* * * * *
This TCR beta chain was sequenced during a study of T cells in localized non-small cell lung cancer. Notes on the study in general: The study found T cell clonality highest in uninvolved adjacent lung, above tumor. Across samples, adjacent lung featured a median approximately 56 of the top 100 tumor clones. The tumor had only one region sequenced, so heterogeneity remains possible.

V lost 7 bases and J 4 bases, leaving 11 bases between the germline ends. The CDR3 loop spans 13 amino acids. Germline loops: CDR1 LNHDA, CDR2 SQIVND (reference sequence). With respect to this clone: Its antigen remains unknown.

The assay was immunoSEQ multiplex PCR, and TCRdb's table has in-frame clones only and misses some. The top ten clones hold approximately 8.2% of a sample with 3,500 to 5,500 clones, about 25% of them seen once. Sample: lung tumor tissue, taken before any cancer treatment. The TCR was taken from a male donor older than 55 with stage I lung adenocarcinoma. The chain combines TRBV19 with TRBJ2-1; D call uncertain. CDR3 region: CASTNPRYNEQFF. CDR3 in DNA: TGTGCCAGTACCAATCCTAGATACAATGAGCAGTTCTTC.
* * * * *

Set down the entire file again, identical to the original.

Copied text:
This TCR beta chain was sequenced during a study of T cells in localized non-small cell lung cancer. Notes on the study in general: The study found T cell clonality highest in uninvolved adjacent lung, above tumor. Across samples, adjacent lung featured a median approximately 56 of the top 100 tumor clones. The tumor had only one region sequenced, so heterogeneity remains possible.

V lost 7 bases and J 4 bases, leaving 11 bases between the germline ends. The CDR3 loop spans 13 amino acids. Germline loops: CDR1 LNHDA, CDR2 SQIVND (reference sequence). With respect to this clone: Its antigen remains unknown.

The assay was immunoSEQ multiplex PCR, and TCRdb's table has in-frame clones only and misses some. The top ten clones hold approximately 8.2% of a sample with 3,500 to 5,500 clones, about 25% of them seen once. Sample: lung tumor tissue, taken before any cancer treatment. The TCR was taken from a male donor older than 55 with stage I lung adenocarcinoma. The chain combines TRBV19 with TRBJ2-1; D call uncertain. CDR3 region: CASTNPRYNEQFF. CDR3 in DNA: TGTGCCAGTACCAATCCTAGATACAATGAGCAGTTCTTC.